An estimated one in 100 New Zealanders are homeless with 24 per cent of the total homeless population being children and there are warnings this number could be higher.
According to 2013 census data, which was collated by the University of Otago, Wellington's Dr Kate Amore in her Severe Housing Deprivation in New Zealand study, around 41,000 Kiwis are classed as homeless.
"Before we did this we had no idea what the scale of homelessness was and if you need to address something you need to measure it and I think it has changed the conversation about homelessness," Dr Amore told 1 NEWS.
The data has always been collected every census but wasn't tapped into until 2001 when the first study by Dr Amore was published.
"This is the first work that shows the scale of the problem."
Dr Amore's study also uncovered the number of children 15 and under who are classed as homeless was close to 10,000.
"There are minors, children, sometimes on their own, but often with their family," says Dr Amore.
Discovering this last number in the 2013 census data, she predicts the number of homeless could have risen since.
Who are the homeless in New Zealand?
It was in 2009 that Statistics New Zealand, Housing New Zealand and the Ministry of Social Development produced a definition for homelessness in New Zealand.
It defines homelessness as: "Living situations where people with no other options to acquire safe and secure housing are either without shelter, in temporary accommodation, sharing accommodations or living in uninhabitable housing".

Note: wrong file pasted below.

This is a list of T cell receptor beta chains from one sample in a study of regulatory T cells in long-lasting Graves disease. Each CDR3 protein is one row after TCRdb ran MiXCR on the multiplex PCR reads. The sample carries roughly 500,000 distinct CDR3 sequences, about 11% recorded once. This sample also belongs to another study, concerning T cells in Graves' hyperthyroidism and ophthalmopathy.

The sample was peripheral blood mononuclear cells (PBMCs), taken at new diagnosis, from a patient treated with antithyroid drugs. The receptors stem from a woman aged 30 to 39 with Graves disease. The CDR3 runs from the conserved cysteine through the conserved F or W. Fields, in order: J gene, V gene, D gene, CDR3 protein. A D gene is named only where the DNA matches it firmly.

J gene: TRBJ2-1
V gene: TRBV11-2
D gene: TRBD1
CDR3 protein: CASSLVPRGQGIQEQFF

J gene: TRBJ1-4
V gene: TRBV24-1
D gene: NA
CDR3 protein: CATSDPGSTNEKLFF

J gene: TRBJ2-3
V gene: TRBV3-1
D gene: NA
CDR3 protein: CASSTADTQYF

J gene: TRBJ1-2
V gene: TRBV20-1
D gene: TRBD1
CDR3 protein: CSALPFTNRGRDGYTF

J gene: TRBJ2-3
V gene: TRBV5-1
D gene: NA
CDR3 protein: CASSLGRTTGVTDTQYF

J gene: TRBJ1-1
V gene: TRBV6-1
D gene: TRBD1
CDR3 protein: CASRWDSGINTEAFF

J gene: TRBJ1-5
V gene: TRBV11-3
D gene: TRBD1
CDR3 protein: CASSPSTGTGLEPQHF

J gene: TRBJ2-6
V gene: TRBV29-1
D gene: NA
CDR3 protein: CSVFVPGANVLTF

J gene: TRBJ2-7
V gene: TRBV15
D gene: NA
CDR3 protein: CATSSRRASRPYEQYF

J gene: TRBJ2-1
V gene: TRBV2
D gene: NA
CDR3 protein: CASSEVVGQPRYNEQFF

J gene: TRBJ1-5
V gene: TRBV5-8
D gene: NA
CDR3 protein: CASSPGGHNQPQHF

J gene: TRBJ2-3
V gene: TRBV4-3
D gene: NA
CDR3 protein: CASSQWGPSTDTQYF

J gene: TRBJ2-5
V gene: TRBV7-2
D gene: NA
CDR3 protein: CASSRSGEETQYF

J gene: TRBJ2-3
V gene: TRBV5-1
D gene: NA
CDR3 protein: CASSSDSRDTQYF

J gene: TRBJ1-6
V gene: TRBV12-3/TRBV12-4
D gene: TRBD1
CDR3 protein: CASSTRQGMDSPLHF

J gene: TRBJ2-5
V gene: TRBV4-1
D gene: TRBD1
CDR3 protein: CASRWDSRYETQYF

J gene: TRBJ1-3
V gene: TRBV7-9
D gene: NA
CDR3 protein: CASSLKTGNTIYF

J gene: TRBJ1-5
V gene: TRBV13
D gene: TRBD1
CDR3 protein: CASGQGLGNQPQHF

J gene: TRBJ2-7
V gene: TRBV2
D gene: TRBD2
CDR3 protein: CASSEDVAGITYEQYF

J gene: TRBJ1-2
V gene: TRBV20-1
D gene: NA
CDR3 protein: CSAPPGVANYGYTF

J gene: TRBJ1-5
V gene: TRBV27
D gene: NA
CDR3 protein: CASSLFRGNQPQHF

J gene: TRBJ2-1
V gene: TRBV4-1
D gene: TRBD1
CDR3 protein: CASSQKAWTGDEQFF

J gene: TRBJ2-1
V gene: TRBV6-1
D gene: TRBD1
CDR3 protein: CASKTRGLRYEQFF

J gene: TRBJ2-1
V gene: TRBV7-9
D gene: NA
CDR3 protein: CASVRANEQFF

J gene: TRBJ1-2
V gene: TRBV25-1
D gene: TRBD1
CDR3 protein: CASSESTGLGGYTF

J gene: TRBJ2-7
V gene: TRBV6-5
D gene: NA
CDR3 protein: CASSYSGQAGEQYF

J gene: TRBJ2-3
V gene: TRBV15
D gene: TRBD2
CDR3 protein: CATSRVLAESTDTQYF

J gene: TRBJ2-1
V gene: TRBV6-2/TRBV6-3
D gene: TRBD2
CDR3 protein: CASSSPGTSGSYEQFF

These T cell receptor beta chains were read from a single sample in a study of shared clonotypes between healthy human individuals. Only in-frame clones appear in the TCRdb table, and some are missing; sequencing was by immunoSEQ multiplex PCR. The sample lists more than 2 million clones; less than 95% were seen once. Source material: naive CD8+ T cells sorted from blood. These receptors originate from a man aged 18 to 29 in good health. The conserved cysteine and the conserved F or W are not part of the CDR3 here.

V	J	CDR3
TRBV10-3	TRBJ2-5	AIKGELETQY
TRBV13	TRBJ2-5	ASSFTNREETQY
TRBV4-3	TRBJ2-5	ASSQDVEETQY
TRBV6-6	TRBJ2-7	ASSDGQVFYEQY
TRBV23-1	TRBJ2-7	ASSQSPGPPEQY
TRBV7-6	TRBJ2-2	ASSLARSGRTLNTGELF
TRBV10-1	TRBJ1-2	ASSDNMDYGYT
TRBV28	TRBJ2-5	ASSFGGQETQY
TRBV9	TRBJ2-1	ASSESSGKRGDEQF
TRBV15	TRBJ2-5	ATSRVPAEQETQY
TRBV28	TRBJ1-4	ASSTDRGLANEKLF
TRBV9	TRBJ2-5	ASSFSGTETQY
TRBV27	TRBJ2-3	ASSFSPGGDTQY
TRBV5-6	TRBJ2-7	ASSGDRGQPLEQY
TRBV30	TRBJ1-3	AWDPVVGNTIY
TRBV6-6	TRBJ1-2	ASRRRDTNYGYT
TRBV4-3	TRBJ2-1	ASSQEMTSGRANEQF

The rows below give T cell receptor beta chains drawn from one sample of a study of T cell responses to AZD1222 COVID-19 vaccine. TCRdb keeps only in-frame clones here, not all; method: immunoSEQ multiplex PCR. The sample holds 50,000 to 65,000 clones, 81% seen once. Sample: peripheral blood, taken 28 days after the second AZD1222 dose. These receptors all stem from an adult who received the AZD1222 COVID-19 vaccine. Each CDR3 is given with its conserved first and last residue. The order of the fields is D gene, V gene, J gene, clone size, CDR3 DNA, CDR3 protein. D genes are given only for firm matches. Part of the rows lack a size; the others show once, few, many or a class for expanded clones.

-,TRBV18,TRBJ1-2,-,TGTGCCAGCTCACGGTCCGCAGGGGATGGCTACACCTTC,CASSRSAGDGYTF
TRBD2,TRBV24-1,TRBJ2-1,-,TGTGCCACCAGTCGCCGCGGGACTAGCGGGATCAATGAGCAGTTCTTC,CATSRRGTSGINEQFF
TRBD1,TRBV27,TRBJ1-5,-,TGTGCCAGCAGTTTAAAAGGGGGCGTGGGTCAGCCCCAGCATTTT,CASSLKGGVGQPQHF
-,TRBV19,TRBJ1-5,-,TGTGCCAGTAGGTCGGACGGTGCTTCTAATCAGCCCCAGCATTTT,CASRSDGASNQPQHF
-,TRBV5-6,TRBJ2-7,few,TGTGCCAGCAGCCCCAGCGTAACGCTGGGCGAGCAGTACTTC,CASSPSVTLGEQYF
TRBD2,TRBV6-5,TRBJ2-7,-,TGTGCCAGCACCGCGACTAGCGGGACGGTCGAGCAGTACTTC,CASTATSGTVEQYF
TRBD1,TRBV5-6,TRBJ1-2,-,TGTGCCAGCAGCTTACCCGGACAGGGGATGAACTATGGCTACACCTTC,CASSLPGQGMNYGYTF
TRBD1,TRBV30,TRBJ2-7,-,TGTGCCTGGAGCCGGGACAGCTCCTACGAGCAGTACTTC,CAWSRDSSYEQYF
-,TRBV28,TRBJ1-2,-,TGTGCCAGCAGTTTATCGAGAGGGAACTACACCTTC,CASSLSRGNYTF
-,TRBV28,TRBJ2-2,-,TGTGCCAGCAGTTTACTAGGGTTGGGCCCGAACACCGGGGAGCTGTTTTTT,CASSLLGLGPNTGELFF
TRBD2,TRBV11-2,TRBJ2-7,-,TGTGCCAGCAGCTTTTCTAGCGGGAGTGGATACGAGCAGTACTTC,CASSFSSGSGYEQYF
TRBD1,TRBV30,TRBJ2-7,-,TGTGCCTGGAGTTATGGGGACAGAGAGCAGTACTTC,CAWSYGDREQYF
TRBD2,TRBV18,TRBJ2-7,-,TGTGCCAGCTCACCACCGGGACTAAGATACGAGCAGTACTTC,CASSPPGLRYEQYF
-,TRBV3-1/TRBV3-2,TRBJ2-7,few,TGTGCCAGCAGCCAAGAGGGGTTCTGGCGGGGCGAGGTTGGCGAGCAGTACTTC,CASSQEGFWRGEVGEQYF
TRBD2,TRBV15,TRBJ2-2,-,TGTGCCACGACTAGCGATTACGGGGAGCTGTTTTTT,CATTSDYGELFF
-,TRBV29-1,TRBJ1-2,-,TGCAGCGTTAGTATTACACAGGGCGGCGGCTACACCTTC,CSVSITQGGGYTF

This includes those sleeping rough, in cars and people who are in boarding houses, camping grounds and staying in other’s lounges or garages.
"For most people we're not talking about home ownership, we're talking about accessing a place to rent so anyone who can't access a place to rent is homeless," says Dr Amore.
Although rough sleeping and families living in their cars have become the picture of what homelessness looks like in New Zealand, 70 per cent of the homeless population are living in overcrowded conditions.
"There's only a small portion of the population sleeping on the streets. Half of the overall population are under 25, so it's a lot of young people, young families."
Nearly half of the population are women and a quarter are aged 15 to 24-years-old.
What causes someone to become homeless?
Dr Amore says homelessness is largely about affordability of housing for those on low incomes with nearly half of the homeless population in work or study.
"We know if there was a plentiful supply of affordable housing we wouldn’t have a homeless problem."
Other causes of homelessness are low incomes, care and support failures and for a small proportion personal circumstances.
Homeless numbers on the rise
The next census data should reveal the current number of New Zealand's homeless population which Dr Amore says could exceed the estimated 41,000 number.
"I hate to speculate, but since 2013 there are things that have happened that make us suspect that it's worsened."
Growth in population, the shortage of homes especially in Auckland and surging house prices have largely contributed to this.
"We know from population growth and demand on housing overall that the gap in the number of new dwellings we need to house the population is at least that number in Auckland."
This is despite there being enough dwellings in New Zealand to house the total population.
"It's not a lack of housing per say it's just that it's not equitably distributed with some people having multiple houses while some people have none."
Dr Amore says both governments have worked hard to address the issue of homelessness but that the number is "many times" higher than they currently building for.
"It's a great start, but we know that the need is every day growing and growing."